It’s a month ago today since the bodies of 39 Vietnamese nationals were found in a refrigerator lorry in Essex. In recent days, 16 people were found, alive thankfully, in a trailer on a ferry bound for Rosslare.
Two juveniles were among that group and they are now in the care of the HSE.
The 14 adults, who thought they were travelling to Britain and are believed to be from Iraq or Iran, are in a reception centre.
It’s pointless to try to imagine how many similarly desperate refugees have reached Ireland, Britain or mainland Europe taking similarly desperate measures in the month since the Essex tragedy unfolded.
However, it would be equally pointless to look away, to pretend that is not an escalating issue for all of Europe.
That there was a 20% increase in demand for direct provision accommodation in Ireland last year and that this will accelerate just confirms the obvious.
Amnesty International figures give an indication of the tremendous scale of the crisis.
The NGO estimates there are 25.9m refugees in today’s world, the highest figure recorded. Amnesty says half are children and that 6.7m people are hosted by the world’s poorest countries.
As we are at the opposite end of that spectrum — one of the world’s richest countries — the State has, in almost 20 years, spent more than €1.3bn on accommodation for asylum seekers.
This has met with varied success. Because, in an Irish neo-con way, the vast majority of that spend goes to private providers, predictable questions arise.
Official estimates suggest the bill for asylum seeker accommodation could pass the €120m mark this year, the first time annual expenditure will top €100m. Resources are not the issue it seems, rather their application.
That is the financial cost but the social cost may be greater. The issue, exacerbated by up-to-now extremely poor official communications, has divided communities asked to host asylum centres without even cursory engagement. Worst of all, the crisis has given a platform to racists.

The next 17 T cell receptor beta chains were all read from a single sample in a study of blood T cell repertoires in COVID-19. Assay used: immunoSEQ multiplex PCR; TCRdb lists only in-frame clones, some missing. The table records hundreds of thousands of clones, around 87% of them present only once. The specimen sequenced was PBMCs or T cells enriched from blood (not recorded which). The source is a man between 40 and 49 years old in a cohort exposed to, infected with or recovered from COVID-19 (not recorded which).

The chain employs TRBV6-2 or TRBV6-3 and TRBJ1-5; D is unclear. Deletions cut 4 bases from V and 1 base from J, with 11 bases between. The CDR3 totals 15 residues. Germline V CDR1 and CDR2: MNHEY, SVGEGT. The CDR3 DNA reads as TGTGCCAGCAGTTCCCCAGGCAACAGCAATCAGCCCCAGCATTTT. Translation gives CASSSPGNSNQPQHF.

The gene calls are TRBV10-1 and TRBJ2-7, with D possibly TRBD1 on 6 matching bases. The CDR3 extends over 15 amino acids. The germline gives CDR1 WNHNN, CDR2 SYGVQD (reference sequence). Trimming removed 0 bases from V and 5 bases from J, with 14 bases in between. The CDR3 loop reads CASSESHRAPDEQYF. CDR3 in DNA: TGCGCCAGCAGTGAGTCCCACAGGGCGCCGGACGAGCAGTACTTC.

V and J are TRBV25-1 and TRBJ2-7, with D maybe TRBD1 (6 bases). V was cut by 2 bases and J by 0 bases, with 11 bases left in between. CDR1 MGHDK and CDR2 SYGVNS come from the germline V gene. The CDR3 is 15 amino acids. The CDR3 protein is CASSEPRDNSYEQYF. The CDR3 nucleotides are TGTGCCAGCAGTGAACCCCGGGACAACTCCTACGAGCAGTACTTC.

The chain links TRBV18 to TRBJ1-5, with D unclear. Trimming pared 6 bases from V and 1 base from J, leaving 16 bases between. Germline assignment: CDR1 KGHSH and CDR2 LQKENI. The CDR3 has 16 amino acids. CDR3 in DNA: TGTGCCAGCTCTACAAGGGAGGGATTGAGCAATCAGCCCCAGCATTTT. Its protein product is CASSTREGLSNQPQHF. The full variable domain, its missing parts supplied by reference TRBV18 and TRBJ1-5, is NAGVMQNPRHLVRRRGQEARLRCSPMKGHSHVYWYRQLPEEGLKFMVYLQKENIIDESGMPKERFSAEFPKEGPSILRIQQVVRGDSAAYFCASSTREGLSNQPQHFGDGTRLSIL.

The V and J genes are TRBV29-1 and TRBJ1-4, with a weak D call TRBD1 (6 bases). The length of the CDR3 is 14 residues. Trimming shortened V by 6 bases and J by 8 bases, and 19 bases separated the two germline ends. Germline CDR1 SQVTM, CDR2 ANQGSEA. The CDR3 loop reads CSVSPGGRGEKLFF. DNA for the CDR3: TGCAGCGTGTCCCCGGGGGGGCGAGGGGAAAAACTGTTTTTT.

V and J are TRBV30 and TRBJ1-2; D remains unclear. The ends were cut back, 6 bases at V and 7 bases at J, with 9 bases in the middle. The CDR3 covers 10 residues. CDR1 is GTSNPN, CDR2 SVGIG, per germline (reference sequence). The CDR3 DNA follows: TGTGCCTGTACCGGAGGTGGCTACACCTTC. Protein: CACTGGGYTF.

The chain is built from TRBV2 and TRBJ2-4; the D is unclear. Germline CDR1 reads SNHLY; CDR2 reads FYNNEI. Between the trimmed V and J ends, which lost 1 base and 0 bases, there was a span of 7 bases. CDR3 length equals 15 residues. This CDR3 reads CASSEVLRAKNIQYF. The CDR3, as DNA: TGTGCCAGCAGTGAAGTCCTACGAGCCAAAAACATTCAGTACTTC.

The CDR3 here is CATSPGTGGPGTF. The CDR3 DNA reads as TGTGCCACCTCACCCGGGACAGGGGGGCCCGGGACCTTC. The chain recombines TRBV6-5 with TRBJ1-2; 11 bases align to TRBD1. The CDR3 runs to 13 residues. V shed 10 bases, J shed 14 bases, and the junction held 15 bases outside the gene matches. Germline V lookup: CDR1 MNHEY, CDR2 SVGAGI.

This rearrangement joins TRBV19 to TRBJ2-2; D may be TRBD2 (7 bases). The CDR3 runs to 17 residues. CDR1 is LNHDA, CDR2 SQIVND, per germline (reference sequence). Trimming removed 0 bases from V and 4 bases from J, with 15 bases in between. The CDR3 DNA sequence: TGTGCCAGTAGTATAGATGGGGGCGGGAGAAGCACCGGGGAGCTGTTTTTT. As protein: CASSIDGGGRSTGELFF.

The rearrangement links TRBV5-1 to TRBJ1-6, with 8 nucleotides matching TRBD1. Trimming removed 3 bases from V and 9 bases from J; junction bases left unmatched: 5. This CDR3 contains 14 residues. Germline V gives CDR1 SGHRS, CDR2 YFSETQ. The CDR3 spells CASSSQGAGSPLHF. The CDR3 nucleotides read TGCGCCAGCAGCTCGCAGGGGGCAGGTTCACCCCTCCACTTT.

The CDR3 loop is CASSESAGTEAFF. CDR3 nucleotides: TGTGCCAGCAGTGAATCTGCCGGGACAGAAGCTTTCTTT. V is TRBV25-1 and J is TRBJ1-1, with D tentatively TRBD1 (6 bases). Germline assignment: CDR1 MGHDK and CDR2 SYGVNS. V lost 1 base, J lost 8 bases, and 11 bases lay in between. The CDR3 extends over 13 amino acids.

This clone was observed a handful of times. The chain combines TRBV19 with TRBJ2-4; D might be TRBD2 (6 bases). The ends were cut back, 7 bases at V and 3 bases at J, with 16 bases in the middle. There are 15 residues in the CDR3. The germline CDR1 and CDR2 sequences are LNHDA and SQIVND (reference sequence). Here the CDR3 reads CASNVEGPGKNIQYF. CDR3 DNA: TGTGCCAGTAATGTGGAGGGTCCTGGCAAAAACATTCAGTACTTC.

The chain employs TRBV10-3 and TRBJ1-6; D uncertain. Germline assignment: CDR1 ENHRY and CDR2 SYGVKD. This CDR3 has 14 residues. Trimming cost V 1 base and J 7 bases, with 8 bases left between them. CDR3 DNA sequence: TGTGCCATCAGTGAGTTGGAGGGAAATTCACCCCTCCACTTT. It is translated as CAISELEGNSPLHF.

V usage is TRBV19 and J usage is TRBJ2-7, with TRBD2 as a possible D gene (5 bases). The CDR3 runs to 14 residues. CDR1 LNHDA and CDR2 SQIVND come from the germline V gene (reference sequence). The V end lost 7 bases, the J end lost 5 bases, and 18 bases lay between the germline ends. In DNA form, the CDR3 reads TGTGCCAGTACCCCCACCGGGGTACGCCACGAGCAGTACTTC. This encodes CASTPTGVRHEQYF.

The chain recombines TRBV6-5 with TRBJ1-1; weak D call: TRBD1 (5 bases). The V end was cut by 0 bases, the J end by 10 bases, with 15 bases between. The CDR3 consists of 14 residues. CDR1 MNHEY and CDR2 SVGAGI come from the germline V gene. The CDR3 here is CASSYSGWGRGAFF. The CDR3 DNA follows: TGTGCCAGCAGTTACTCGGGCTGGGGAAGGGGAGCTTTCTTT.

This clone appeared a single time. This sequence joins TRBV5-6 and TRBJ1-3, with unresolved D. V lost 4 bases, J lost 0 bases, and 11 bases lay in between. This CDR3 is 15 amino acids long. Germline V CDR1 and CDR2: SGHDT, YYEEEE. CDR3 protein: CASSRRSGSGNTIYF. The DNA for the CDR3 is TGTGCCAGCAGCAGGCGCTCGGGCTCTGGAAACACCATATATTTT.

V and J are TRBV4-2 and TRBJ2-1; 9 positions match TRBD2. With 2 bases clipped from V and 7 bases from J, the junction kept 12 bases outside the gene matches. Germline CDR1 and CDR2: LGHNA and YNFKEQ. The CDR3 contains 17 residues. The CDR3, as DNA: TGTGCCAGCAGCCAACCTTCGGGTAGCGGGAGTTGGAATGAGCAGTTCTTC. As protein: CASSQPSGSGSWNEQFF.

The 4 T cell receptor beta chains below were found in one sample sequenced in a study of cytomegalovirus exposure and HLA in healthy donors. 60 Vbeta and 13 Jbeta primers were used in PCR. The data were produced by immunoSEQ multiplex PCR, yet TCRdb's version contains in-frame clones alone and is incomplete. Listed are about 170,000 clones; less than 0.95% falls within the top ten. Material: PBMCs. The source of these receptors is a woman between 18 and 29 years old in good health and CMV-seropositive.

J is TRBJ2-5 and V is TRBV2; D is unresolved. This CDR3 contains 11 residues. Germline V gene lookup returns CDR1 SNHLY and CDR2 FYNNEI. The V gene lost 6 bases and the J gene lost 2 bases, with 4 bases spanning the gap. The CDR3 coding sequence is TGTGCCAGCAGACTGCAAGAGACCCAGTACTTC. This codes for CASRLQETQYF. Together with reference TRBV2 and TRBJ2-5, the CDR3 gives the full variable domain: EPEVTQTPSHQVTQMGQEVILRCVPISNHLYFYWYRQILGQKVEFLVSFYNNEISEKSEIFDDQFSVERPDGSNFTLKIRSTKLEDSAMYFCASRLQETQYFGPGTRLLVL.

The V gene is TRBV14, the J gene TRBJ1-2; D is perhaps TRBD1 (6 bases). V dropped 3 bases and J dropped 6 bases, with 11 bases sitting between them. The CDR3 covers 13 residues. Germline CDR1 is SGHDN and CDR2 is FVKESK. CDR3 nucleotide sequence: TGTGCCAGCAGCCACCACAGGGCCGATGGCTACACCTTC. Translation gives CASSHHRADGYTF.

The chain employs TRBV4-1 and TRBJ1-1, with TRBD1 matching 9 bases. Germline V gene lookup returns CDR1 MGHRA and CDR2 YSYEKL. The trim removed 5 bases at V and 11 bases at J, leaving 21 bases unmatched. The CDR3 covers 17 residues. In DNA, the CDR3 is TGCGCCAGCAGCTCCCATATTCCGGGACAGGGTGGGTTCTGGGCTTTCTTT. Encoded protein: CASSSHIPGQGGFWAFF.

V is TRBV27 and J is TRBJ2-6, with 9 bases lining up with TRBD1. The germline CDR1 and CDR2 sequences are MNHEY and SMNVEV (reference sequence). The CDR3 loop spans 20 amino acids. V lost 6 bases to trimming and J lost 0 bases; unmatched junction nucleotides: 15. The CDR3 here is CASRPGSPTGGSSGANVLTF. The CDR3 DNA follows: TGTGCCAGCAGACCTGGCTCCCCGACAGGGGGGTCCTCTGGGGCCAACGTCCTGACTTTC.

That racism has, hypocritically, been dressed as concern for refugees and the quality of the accommodation offered — concerns that remained unspoken until the issue was localised.
Some ambitious politicians, to their eternal shame, have exploited the opportunity to exaggerate and stoke fear.
That Government plans to house nearly 5,500 asylum seekers in new direct provision centres across the State will, if mishandled, offer further opportunities to those toxic forces.
This welcome programme is in the final stages of preparation and will cost more than €320m. It will, according to the Department of Justice, be accompanied by a new level of engagement with the relevant communities.
This is all positive and if done properly, as the vast majority of Irish people would wish, be beneficial to all involved.
It would also, importantly, give the lie to that vocal but tiny rump of racists who pretend that our world, and our obligations end at our shores.
If this programme is managed properly it can be an opportunity to show that this is indeed a céad míle fáilte society and that we can recognise, remember and try to soften the desperation behind forced migration.